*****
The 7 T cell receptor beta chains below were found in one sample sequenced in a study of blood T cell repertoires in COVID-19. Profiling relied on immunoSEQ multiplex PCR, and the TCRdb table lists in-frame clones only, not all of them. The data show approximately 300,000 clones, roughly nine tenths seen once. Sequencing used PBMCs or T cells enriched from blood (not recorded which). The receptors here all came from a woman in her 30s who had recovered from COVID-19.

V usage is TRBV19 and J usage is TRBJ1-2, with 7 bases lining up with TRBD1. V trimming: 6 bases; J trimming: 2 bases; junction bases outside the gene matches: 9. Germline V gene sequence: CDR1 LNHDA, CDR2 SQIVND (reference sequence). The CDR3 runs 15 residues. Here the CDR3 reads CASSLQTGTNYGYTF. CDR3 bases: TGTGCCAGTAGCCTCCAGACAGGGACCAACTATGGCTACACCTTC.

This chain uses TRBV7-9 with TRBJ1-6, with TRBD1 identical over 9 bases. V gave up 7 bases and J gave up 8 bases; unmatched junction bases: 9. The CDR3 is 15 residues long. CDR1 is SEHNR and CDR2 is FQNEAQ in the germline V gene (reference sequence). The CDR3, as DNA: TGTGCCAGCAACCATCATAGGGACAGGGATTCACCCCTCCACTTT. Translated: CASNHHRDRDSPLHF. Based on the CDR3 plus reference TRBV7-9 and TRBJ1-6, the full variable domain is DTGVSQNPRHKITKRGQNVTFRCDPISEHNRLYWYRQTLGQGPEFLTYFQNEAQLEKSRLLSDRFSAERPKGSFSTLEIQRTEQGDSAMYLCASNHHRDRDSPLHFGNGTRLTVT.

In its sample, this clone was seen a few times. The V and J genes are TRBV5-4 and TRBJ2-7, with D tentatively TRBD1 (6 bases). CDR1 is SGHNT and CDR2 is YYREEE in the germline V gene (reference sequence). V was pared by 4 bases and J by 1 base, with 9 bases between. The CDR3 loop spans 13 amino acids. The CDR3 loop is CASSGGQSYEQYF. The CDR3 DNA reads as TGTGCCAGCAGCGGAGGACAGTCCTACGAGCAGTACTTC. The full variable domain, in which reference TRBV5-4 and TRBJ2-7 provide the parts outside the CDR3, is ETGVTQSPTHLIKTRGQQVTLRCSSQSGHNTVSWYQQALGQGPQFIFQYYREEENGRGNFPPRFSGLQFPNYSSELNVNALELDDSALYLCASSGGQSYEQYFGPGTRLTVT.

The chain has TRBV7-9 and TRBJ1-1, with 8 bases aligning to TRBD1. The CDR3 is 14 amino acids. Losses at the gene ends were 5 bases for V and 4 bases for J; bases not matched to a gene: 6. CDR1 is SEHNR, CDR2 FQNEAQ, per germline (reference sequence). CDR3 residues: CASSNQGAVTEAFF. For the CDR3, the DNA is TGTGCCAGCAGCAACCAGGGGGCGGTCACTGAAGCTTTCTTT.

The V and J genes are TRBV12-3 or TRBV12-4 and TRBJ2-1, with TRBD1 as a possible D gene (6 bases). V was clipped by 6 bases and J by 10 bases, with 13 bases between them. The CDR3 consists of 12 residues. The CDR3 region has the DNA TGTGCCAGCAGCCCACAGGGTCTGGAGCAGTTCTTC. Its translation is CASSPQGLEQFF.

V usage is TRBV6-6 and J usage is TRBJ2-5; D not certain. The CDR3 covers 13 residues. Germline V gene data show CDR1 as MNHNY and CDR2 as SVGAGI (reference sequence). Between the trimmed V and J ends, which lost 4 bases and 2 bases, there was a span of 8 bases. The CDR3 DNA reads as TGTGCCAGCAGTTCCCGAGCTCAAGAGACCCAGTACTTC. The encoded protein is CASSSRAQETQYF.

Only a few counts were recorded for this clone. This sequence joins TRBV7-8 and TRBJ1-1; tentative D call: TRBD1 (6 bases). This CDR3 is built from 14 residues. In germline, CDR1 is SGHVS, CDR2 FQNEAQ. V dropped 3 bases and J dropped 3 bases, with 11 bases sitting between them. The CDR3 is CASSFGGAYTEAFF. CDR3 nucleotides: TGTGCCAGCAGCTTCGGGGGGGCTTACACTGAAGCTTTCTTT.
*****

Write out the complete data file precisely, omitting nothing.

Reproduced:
The 7 T cell receptor beta chains below were found in one sample sequenced in a study of blood T cell repertoires in COVID-19. Profiling relied on immunoSEQ multiplex PCR, and the TCRdb table lists in-frame clones only, not all of them. The data show approximately 300,000 clones, roughly nine tenths seen once. Sequencing used PBMCs or T cells enriched from blood (not recorded which). The receptors here all came from a woman in her 30s who had recovered from COVID-19.

V usage is TRBV19 and J usage is TRBJ1-2, with 7 bases lining up with TRBD1. V trimming: 6 bases; J trimming: 2 bases; junction bases outside the gene matches: 9. Germline V gene sequence: CDR1 LNHDA, CDR2 SQIVND (reference sequence). The CDR3 runs 15 residues. Here the CDR3 reads CASSLQTGTNYGYTF. CDR3 bases: TGTGCCAGTAGCCTCCAGACAGGGACCAACTATGGCTACACCTTC.

This chain uses TRBV7-9 with TRBJ1-6, with TRBD1 identical over 9 bases. V gave up 7 bases and J gave up 8 bases; unmatched junction bases: 9. The CDR3 is 15 residues long. CDR1 is SEHNR and CDR2 is FQNEAQ in the germline V gene (reference sequence). The CDR3, as DNA: TGTGCCAGCAACCATCATAGGGACAGGGATTCACCCCTCCACTTT. Translated: CASNHHRDRDSPLHF. Based on the CDR3 plus reference TRBV7-9 and TRBJ1-6, the full variable domain is DTGVSQNPRHKITKRGQNVTFRCDPISEHNRLYWYRQTLGQGPEFLTYFQNEAQLEKSRLLSDRFSAERPKGSFSTLEIQRTEQGDSAMYLCASNHHRDRDSPLHFGNGTRLTVT.

In its sample, this clone was seen a few times. The V and J genes are TRBV5-4 and TRBJ2-7, with D tentatively TRBD1 (6 bases). CDR1 is SGHNT and CDR2 is YYREEE in the germline V gene (reference sequence). V was pared by 4 bases and J by 1 base, with 9 bases between. The CDR3 loop spans 13 amino acids. The CDR3 loop is CASSGGQSYEQYF. The CDR3 DNA reads as TGTGCCAGCAGCGGAGGACAGTCCTACGAGCAGTACTTC. The full variable domain, in which reference TRBV5-4 and TRBJ2-7 provide the parts outside the CDR3, is ETGVTQSPTHLIKTRGQQVTLRCSSQSGHNTVSWYQQALGQGPQFIFQYYREEENGRGNFPPRFSGLQFPNYSSELNVNALELDDSALYLCASSGGQSYEQYFGPGTRLTVT.

The chain has TRBV7-9 and TRBJ1-1, with 8 bases aligning to TRBD1. The CDR3 is 14 amino acids. Losses at the gene ends were 5 bases for V and 4 bases for J; bases not matched to a gene: 6. CDR1 is SEHNR, CDR2 FQNEAQ, per germline (reference sequence). CDR3 residues: CASSNQGAVTEAFF. For the CDR3, the DNA is TGTGCCAGCAGCAACCAGGGGGCGGTCACTGAAGCTTTCTTT.

The V and J genes are TRBV12-3 or TRBV12-4 and TRBJ2-1, with TRBD1 as a possible D gene (6 bases). V was clipped by 6 bases and J by 10 bases, with 13 bases between them. The CDR3 consists of 12 residues. The CDR3 region has the DNA TGTGCCAGCAGCCCACAGGGTCTGGAGCAGTTCTTC. Its translation is CASSPQGLEQFF.

V usage is TRBV6-6 and J usage is TRBJ2-5; D not certain. The CDR3 covers 13 residues. Germline V gene data show CDR1 as MNHNY and CDR2 as SVGAGI (reference sequence). Between the trimmed V and J ends, which lost 4 bases and 2 bases, there was a span of 8 bases. The CDR3 DNA reads as TGTGCCAGCAGTTCCCGAGCTCAAGAGACCCAGTACTTC. The encoded protein is CASSSRAQETQYF.

Only a few counts were recorded for this clone. This sequence joins TRBV7-8 and TRBJ1-1; tentative D call: TRBD1 (6 bases). This CDR3 is built from 14 residues. In germline, CDR1 is SGHVS, CDR2 FQNEAQ. V dropped 3 bases and J dropped 3 bases, with 11 bases sitting between them. The CDR3 is CASSFGGAYTEAFF. CDR3 nucleotides: TGTGCCAGCAGCTTCGGGGGGGCTTACACTGAAGCTTTCTTT.